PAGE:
Maquis Lien 2014
The distinctive 2014 Maquis Lien is made from a finely tuned blend of 44% Cabernet Franc, 40% Syrah, 10% Carménère, 6% Petit Verdot. It is a generous red wine that reflects the character of the Hurtado family’s special plot of land.
Critical AcclaimAll Vintages
Furry berry, prune, black cherry and mineral aromas set up a pulsing palate with tough tannins. Dark plum, cassis and wild berry flavors finish with natural spice and integrated oak that leaves a note of mocha. If anything holds back this blend of Carmenère, Cabernet Franc, Syrah and Cabernet Sauvignon, it's hardness and roughness.
A blend of cabernet franc, carmenere, syrah and petit verdot with dark berries, blueberries and walnuts. Medium body. Smooth.
Offers a muscular mix of dried dark cherry, berry and plum pudding flavors, backed by firm acidity and tannins. Intense dark chocolate and Asian spice notes show on the structured finish, revealing mocha overtones. Carmenère, Cabernet Franc, Syrah and Cabernet Sauvignon. Drink now through 2025.
The Hurtado family has owned the Viña Maquis vineyard for more than a century, but it wasn’t until almost 20 years ago that the family decided to make their own wine out of the terrific grapes in their own backyard. They built a state-of-the-art gravity flow winery and set out to make the Maquis winery one of the great properties in all of South America.
Located in Colchagua Valley, the winery’s focus is on distinctive single-vineyard, estate wines, as well as producing “balanced” wines that are not over-ripe (resulting in excessively high alcohol) but also not exhibiting any of the “green” character that sometimes plagues wines picked from grapes that have not fully matured. The Maquis main vineyard is essentially an island: it is deeply influenced by the Tinguiririca River on one side and the Chimbarongo Creek on the other. These two large waterways once brought alluvial sediment from the Andes and today act as pathways for cool coastal breezes that help moderate the warm Colchagua summers, contributing to the intensity, character, fruitiness and mineral elements of the Maquis wines. Maquis is fortunate to have such a privileged location.
Well-regarded for intense and exceptionally high quality red wines, the Colchagua Valley is situated in the southern part of Chile’s Rapel Valley, with many of the best vineyards lying in the foothills of the Coastal Range.
Heavy French investment and cutting-edge technology in both the vineyard and the winery has been a boon to the local viticultural industry, which already laid claim to ancient vines and a textbook Mediterranean climate.
The warm, dry growing season in the Colchagua Valley favors robust reds made from Cabernet Sauvignon, Carmenère, Malbec and Syrah—in fact, some of Chile’s very best are made here. A small amount of good white wine is produced from Chardonnay and Sauvignon Blanc.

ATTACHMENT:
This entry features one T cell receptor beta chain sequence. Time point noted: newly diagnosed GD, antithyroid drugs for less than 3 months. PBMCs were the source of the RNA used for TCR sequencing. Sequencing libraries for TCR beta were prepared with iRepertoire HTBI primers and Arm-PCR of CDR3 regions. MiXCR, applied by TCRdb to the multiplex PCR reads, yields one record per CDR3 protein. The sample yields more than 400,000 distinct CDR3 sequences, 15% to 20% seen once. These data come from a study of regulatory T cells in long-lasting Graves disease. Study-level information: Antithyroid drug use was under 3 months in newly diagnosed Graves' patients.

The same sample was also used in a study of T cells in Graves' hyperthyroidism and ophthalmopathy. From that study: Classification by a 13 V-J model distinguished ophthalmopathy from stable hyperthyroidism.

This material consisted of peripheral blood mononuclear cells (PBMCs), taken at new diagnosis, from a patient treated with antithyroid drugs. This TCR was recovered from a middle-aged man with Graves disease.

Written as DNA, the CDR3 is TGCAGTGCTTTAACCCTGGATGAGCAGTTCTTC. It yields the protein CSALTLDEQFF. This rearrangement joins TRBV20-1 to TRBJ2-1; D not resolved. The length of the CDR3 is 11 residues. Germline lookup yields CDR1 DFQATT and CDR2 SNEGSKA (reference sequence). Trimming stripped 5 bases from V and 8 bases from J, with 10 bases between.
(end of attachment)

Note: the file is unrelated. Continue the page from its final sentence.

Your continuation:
With hundreds of red grape varieties to choose from, winemakers have the freedom to create a virtually endless assortment of blended red wines. In many European regions, strict laws are in place determining the set of varieties that may be used, but in the New World, experimentation is permitted and encouraged resulting in a wide variety of red wine styles. Blending can be utilized to enhance balance or create complexity, lending different layers of flavors and aromas. For example, a red wine blend variety that creates a fruity and full-bodied wine would do well combined with one that is naturally high in acidity and tannins. Sometimes small amounts of a particular variety are added to boost color or aromatics. Blending can take place before or after fermentation, with the latter, more popular option giving more control to the winemaker over the final qualities of the wine.
How to Serve Red Wine
A common piece of advice is to serve red wine at “room temperature,” but this suggestion is imprecise. After all, room temperature in January is likely to be quite different than in August, even considering the possible effect of central heating and air conditioning systems. The proper temperature to aim for is 55° F to 60° F for lighter-bodied reds and 60° F to 65° F for fuller-bodied wines.
How Long Does Red Wine Last?
Once opened and re-corked, a bottle stored in a cool, dark environment (like your fridge) will stay fresh and nicely drinkable for a day or two. There are products available that can extend that period by a couple of days. As for unopened bottles, optimal storage means keeping them on their sides in a moderately humid environment at about 57° F. Red wines stored in this manner will stay good – and possibly improve – for anywhere from one year to multiple decades. Assessing how long to hold on to a bottle is a complicated science. If you are planning long-term storage of your reds, seek the advice of a wine professional.